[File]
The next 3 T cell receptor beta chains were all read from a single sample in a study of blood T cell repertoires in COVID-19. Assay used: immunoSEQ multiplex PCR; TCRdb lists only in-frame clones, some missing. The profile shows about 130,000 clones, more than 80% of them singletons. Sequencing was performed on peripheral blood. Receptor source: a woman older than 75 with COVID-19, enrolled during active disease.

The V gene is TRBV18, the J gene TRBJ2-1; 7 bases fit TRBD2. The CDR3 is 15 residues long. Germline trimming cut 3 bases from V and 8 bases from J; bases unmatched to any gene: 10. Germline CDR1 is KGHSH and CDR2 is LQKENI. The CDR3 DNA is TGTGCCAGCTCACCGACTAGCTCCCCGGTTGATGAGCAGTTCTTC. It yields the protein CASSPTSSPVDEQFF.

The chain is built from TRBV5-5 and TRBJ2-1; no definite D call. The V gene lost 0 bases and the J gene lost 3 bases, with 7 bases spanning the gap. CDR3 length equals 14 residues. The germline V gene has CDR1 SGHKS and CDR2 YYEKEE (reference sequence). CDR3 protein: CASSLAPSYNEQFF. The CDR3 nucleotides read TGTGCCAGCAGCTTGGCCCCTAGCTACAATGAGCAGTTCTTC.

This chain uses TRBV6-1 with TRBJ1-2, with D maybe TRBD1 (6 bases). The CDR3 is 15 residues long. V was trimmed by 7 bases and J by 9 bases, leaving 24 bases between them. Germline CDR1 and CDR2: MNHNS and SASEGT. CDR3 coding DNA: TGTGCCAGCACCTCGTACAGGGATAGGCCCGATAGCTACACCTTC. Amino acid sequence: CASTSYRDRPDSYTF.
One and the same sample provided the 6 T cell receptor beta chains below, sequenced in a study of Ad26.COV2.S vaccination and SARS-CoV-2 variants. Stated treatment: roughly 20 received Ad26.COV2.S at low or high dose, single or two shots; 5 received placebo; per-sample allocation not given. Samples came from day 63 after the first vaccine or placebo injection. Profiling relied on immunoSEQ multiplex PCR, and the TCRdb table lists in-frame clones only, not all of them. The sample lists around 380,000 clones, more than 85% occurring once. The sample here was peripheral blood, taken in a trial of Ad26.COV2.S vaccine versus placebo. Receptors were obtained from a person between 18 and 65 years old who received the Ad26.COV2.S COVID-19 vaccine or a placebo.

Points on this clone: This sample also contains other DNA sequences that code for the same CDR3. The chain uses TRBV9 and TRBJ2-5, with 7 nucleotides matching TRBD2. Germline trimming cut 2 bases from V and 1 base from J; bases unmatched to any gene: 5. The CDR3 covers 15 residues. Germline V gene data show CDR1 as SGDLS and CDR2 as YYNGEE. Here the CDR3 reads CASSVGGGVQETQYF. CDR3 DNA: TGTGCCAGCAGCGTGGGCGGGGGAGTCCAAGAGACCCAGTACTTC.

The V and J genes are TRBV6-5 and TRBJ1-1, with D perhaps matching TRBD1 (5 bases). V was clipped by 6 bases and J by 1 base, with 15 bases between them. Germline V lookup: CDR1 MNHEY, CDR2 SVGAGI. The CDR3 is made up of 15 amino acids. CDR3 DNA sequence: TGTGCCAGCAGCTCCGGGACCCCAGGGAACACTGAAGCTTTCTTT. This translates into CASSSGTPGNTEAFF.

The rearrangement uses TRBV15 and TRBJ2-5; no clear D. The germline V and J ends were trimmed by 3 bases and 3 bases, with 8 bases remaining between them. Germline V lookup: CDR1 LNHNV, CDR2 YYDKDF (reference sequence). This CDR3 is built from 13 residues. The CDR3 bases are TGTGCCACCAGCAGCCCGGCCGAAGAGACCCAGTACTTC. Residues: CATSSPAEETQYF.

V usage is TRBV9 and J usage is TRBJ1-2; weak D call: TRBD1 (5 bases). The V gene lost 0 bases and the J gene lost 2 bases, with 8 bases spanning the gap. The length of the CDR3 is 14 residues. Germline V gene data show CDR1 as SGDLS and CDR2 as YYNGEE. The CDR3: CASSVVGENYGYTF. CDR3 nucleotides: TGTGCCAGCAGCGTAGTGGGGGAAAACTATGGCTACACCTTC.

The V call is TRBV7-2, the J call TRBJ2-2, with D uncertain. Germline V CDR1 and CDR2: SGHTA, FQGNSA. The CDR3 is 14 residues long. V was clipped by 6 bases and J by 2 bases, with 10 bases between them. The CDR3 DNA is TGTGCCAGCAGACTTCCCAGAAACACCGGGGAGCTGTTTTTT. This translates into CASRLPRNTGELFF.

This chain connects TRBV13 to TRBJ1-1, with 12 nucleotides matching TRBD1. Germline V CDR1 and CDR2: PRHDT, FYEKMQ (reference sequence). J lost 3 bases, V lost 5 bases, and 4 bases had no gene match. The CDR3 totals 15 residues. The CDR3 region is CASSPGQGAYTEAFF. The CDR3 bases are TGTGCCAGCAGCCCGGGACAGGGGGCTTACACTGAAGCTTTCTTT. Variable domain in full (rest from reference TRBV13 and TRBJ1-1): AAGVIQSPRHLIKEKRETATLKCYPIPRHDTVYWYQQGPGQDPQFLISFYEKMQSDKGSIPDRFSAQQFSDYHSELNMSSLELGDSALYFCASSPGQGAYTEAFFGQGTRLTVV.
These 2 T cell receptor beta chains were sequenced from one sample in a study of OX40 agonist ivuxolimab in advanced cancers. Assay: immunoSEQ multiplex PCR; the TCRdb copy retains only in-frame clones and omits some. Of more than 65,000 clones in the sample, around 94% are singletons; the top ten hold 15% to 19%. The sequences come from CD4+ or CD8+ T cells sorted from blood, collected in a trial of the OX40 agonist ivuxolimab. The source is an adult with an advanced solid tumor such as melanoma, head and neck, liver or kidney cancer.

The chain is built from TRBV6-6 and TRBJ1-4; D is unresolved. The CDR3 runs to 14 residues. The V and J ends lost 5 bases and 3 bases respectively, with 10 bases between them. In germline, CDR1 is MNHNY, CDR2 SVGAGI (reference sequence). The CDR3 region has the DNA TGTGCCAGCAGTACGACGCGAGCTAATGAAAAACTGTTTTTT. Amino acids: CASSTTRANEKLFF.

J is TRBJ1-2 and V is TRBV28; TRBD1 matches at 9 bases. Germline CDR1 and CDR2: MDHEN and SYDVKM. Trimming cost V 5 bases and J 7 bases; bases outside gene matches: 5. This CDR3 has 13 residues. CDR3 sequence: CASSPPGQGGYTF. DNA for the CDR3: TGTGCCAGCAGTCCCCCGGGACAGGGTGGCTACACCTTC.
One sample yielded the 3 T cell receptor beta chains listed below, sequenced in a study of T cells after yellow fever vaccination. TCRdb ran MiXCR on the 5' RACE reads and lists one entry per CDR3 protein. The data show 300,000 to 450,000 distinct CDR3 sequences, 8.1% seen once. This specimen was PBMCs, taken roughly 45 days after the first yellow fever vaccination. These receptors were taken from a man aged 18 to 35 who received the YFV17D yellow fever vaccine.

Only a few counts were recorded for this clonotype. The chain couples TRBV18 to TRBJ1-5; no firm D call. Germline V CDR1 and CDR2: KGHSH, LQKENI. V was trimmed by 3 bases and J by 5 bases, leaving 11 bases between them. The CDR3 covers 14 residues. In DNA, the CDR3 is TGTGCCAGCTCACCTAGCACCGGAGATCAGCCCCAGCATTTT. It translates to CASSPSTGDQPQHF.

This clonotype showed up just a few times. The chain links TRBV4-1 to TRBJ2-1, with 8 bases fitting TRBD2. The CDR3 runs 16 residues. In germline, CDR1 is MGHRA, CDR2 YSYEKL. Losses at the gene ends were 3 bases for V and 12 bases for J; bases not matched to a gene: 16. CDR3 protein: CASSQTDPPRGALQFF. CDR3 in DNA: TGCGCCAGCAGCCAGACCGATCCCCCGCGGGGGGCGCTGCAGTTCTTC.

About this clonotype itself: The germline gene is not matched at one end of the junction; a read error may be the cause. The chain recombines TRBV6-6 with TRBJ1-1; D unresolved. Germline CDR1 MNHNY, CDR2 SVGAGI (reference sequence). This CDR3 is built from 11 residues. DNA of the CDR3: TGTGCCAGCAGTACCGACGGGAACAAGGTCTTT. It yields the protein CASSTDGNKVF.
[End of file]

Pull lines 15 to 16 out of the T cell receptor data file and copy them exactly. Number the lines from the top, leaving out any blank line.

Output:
One sample yielded the 3 T cell receptor beta chains listed below, sequenced in a study of T cells after yellow fever vaccination. TCRdb ran MiXCR on the 5' RACE reads and lists one entry per CDR3 protein. The data show 300,000 to 450,000 distinct CDR3 sequences, 8.1% seen once. This specimen was PBMCs, taken roughly 45 days after the first yellow fever vaccination. These receptors were taken from a man aged 18 to 35 who received the YFV17D yellow fever vaccine.

Only a few counts were recorded for this clonotype. The chain couples TRBV18 to TRBJ1-5; no firm D call. Germline V CDR1 and CDR2: KGHSH, LQKENI. V was trimmed by 3 bases and J by 5 bases, leaving 11 bases between them. The CDR3 covers 14 residues. In DNA, the CDR3 is TGTGCCAGCTCACCTAGCACCGGAGATCAGCCCCAGCATTTT. It translates to CASSPSTGDQPQHF.